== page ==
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For they was odd-most awful odd

But all the same now they are o'er,' There must be 'eaps o' plenty such, An' if I wait I'll see some more.

Oh, I 'ave come upon the books,

An' frequent broke a barrick-rule,
An' stood beside an' watched myself
Be'avin' like a bloomin' fool.
I paid my price for findin' out,

Nor never grutched the price I paid,
But sat in Clink without my boots,

Admirin' 'ow the world was made.

Be'old a cloud upon the beam,

An' 'umped above the sea appears
Old Aden, like a barrick-stove

That no one's lit for years an' years!
I passed by that when I began,
An' I go 'ome the road I came,
A time-expired soldier-man

With six years' service to 'is name.

My girl she said, "Oh, stay with me!"
My mother 'eld me to 'er breast.
They've never written none, an' so

They must 'ave gone with all the restWith all the rest which I 'ave seen

An' found an' known an' met along. I cannot say the things I feel,

And so I sing my evenin' song:

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(Boer War, 1899)

"TOMMY" you was when it began,

But now that it is o'er

You shall be called The Service Man
'Enceforward, evermore.

Batt'ry, brigade, flank, centre, van,
Defaulter, Army-corps-
From first to last, The Service Man
'Enceforward, evermore.

From 'Alifax to 'Industan,
From York to Singapore-
'Orse, foot, an' guns, The Service Man
'Enceforward, evermore!


WHEN you've shouted "Rule Britannia,” when you've sung "God save the Queen,"

When you've finished killing Kruger with your mouth, Will you kindly drop a shilling in my little tambourine

For a gentleman in kharki ordered South?

He's an absent-minded beggar, and his weaknesses are greatBut we and Paul must take him as we find him—

He is out on active service, wiping something off a slate-
And he's left a lot of little things behind him!
Duke's son-cook's son-son of a hundred kings-
(Fifty thousand horse and foot going to Table Bay!)
Each of 'em doing his country's work

(and who's to look after their things?) Pass the hat for your credit's sake,

and pay-pay-pay!

There are girls he married secret, asking no permission to,

For he knew he wouldn't get it if he did.

There is gas and coals and vittles, and the house-rent falling due,

And it's more than rather likely there's a kid.

There are girls he walked with casual. They'll be sorry now he's gone,

For an absent-minded beggar they will find him, But it ain't the time for sermons with the winter coming on. We must help the girl that Tommy's left behind him! Cook's son-duke's son-son of a belted earl—

Son of a Lambeth publican-it's all the same to-day! Each of 'em doing his country's work

(and who's to look after the girl?) Pass the hat for your credit's sake, and pay-pay-pay!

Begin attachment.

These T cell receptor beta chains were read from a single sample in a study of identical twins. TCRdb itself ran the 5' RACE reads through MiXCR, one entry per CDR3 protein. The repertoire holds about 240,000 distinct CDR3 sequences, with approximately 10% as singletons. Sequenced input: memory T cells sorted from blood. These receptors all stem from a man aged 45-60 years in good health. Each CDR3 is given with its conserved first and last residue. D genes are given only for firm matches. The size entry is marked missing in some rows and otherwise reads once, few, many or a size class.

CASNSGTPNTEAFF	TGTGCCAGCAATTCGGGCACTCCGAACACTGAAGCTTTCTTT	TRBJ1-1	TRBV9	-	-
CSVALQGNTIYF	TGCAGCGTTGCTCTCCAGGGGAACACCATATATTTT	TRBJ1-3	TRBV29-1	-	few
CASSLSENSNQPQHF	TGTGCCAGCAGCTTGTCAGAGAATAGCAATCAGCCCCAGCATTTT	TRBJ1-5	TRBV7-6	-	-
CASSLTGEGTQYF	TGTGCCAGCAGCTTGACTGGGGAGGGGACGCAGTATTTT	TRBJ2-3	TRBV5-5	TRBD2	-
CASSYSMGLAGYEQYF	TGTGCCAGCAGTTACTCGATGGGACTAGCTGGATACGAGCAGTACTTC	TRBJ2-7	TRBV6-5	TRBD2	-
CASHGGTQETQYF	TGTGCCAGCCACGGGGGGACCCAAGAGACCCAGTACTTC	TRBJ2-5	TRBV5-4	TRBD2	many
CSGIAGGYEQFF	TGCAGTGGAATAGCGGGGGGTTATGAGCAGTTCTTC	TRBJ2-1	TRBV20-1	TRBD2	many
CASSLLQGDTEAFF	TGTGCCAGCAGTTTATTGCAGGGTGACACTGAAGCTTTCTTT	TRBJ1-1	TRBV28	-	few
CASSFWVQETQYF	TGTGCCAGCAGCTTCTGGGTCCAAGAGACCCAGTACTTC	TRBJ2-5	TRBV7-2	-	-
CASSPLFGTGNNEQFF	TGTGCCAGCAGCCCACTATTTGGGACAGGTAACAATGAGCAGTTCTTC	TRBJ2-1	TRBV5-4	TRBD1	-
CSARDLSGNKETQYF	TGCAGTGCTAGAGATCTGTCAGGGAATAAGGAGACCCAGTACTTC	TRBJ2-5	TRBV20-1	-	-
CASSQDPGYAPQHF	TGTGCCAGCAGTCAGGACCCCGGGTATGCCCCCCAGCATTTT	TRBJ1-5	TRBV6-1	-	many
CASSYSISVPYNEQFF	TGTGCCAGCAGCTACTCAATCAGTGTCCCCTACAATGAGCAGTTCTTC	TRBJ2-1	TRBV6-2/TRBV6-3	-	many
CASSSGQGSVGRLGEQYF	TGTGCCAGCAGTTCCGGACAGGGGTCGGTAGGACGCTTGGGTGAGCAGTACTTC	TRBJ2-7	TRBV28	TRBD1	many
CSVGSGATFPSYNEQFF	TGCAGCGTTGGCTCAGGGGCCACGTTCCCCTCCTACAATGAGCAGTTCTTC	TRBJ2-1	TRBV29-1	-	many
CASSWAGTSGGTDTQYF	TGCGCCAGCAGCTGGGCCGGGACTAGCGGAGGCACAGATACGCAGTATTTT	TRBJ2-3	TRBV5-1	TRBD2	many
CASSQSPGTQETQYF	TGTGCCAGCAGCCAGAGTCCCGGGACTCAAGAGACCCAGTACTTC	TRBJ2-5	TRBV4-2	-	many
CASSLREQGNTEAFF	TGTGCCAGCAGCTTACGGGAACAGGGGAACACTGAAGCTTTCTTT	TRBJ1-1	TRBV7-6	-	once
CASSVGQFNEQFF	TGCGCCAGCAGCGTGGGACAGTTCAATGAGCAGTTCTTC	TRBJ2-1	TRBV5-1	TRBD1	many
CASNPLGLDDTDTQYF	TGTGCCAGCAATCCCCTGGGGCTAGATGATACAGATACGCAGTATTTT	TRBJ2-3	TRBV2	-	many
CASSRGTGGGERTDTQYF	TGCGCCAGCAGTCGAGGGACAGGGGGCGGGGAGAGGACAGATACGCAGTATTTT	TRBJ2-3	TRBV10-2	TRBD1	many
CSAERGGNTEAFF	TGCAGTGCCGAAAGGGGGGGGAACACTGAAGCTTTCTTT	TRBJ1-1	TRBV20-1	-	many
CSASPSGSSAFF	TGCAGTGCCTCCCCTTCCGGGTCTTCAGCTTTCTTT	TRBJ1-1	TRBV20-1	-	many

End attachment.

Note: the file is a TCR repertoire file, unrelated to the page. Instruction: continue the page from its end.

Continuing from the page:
There are families by thousands, far too proud to beg or speak,
And they'll put their sticks and bedding up the spout,
And they'll live on half o' nothing, paid 'em punctual once a


'Cause the man that earns the wage is ordered out. He's an absent-minded beggar, but he heard his country call, And his reg'ment didn't need to send to find him! He chucked his job and joined it-so the job before us all Is to help the home that Tommy's left behind him! Duke's job-cook's job-gardener, baronet, groom

Mews or palace or paper-shop, there's someone gone away! Each of 'em doing his country's work

(and who's to look after the room

Pass the hat for your credit's sake,

and pay-pay-pay!

Let us manage so as, later, we can look him in the face,
And tell him what he'd very much prefer-

That, while he saved the Empire, his employer saved his place And his mates (that's you and me) looked out for her.

He's an absent-minded beggar and he may forget it all,
But we do not want his kiddies to remind him
That we sent 'em to the workhouse while their daddy ham-

mered Paul,

So we'll help the homes that Tommy left behind him! Cook's home-Duke's home-home of a millionaire,

(Fifty thousand horse and foot going to Table Bay!) Each of 'em doing his country's work

(and what have you got to spare?) Pass the hat for your credit's sake, and pay-pay-pay!


(English Irregular discharged)

ME THAT 'ave been what I've been—
Me that 'ave gone where I've gone-

Me that 'ave seen what I've seen

'Ow can I ever take on

With awful old England again,
An' 'ouses both sides of the street,
And 'edges two sides of the lane,
And the parson an' gentry between,
An' touchin' my 'at when we meet-

Me that 'ave been what I've been?

Me that 'ave watched 'arf a world
'Eave up all shiny with dew,
Kopje on kop to the sun,

An' as soon as the mist let 'em through
Our 'elios winkin' like fun-

Three sides of a ninety-mile square,
Over valleys as big as a shire-
Are ye there? Are ye there? Are ye there?
An' then the blind drum of our fire
An' I'm rollin' 'is lawns for the Squire,

Me that 'ave rode through the dark
Forty mile, often, on end,
Along the Ma'ollisberg Range,
With only the stars for my mark
An' only the night for my friend,
An' things runnin' off as you pass,
An' things jumpin' up in the grass,
An' the silence, the shine an' the size
Of the 'igh, unexpressible skies-
I am takin' some letters almost


As much as a mile to the post,

An' "mind you come back with the change"!


Me that saw Barberton took

When we dropped through the clouds on their 'ead,
An' they 'ove the guns over and fled—
Me that was through Di'mond 'Ill,
An' Pieters an' Springs an' Belfast-
From Dundee to Vereeniging all—
Me that stuck out to the last
(An' five bloomin' bars on my chest)—
I am doin' my Sunday-school best,
By the 'elp of the Squire an' 'is wife
(Not to mention the 'ousemaid an' cook),

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